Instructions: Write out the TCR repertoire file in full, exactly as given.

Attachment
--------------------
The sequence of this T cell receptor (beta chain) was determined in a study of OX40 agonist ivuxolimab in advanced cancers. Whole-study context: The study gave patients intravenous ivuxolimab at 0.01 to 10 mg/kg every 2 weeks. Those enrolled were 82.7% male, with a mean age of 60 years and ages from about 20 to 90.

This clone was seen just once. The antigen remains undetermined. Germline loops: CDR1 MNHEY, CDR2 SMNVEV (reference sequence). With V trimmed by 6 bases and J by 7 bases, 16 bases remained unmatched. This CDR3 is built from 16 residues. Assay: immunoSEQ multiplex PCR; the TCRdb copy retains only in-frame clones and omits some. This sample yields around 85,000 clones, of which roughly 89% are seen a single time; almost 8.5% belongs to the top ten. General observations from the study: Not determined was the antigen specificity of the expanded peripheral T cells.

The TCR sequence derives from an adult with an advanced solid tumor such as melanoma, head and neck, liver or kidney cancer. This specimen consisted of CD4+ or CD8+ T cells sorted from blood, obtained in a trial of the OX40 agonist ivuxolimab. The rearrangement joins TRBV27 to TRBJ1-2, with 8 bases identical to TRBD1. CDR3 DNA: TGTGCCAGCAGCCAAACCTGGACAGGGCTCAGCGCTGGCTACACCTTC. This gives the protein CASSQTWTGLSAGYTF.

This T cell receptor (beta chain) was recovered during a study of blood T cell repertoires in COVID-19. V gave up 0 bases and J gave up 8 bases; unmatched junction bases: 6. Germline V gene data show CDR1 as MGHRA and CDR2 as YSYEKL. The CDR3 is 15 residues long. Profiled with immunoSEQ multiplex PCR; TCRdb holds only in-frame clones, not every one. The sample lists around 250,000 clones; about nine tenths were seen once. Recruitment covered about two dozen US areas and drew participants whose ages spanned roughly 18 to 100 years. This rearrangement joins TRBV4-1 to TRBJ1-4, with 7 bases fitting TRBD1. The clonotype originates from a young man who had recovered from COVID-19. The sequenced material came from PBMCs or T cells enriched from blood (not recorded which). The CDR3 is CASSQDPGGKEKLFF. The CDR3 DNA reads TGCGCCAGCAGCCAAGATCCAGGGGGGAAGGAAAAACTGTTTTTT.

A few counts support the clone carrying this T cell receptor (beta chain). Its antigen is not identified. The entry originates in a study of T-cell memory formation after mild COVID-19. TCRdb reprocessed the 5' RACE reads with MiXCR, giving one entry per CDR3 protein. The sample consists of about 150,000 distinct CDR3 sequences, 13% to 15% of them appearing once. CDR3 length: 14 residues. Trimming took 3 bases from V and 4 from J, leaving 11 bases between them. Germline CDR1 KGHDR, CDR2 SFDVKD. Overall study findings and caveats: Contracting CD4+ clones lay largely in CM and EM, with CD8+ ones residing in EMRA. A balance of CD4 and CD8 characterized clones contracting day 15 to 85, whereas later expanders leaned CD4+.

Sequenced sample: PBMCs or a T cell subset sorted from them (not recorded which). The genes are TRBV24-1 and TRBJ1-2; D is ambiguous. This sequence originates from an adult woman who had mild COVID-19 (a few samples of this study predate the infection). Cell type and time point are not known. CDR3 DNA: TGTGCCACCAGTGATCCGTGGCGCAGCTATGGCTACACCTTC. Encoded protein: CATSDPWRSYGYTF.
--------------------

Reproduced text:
The sequence of this T cell receptor (beta chain) was determined in a study of OX40 agonist ivuxolimab in advanced cancers. Whole-study context: The study gave patients intravenous ivuxolimab at 0.01 to 10 mg/kg every 2 weeks. Those enrolled were 82.7% male, with a mean age of 60 years and ages from about 20 to 90.

This clone was seen just once. The antigen remains undetermined. Germline loops: CDR1 MNHEY, CDR2 SMNVEV (reference sequence). With V trimmed by 6 bases and J by 7 bases, 16 bases remained unmatched. This CDR3 is built from 16 residues. Assay: immunoSEQ multiplex PCR; the TCRdb copy retains only in-frame clones and omits some. This sample yields around 85,000 clones, of which roughly 89% are seen a single time; almost 8.5% belongs to the top ten. General observations from the study: Not determined was the antigen specificity of the expanded peripheral T cells.

The TCR sequence derives from an adult with an advanced solid tumor such as melanoma, head and neck, liver or kidney cancer. This specimen consisted of CD4+ or CD8+ T cells sorted from blood, obtained in a trial of the OX40 agonist ivuxolimab. The rearrangement joins TRBV27 to TRBJ1-2, with 8 bases identical to TRBD1. CDR3 DNA: TGTGCCAGCAGCCAAACCTGGACAGGGCTCAGCGCTGGCTACACCTTC. This gives the protein CASSQTWTGLSAGYTF.

This T cell receptor (beta chain) was recovered during a study of blood T cell repertoires in COVID-19. V gave up 0 bases and J gave up 8 bases; unmatched junction bases: 6. Germline V gene data show CDR1 as MGHRA and CDR2 as YSYEKL. The CDR3 is 15 residues long. Profiled with immunoSEQ multiplex PCR; TCRdb holds only in-frame clones, not every one. The sample lists around 250,000 clones; about nine tenths were seen once. Recruitment covered about two dozen US areas and drew participants whose ages spanned roughly 18 to 100 years. This rearrangement joins TRBV4-1 to TRBJ1-4, with 7 bases fitting TRBD1. The clonotype originates from a young man who had recovered from COVID-19. The sequenced material came from PBMCs or T cells enriched from blood (not recorded which). The CDR3 is CASSQDPGGKEKLFF. The CDR3 DNA reads TGCGCCAGCAGCCAAGATCCAGGGGGGAAGGAAAAACTGTTTTTT.

A few counts support the clone carrying this T cell receptor (beta chain). Its antigen is not identified. The entry originates in a study of T-cell memory formation after mild COVID-19. TCRdb reprocessed the 5' RACE reads with MiXCR, giving one entry per CDR3 protein. The sample consists of about 150,000 distinct CDR3 sequences, 13% to 15% of them appearing once. CDR3 length: 14 residues. Trimming took 3 bases from V and 4 from J, leaving 11 bases between them. Germline CDR1 KGHDR, CDR2 SFDVKD. Overall study findings and caveats: Contracting CD4+ clones lay largely in CM and EM, with CD8+ ones residing in EMRA. A balance of CD4 and CD8 characterized clones contracting day 15 to 85, whereas later expanders leaned CD4+.

Sequenced sample: PBMCs or a T cell subset sorted from them (not recorded which). The genes are TRBV24-1 and TRBJ1-2; D is ambiguous. This sequence originates from an adult woman who had mild COVID-19 (a few samples of this study predate the infection). Cell type and time point are not known. CDR3 DNA: TGTGCCACCAGTGATCCGTGGCGCAGCTATGGCTACACCTTC. Encoded protein: CATSDPWRSYGYTF.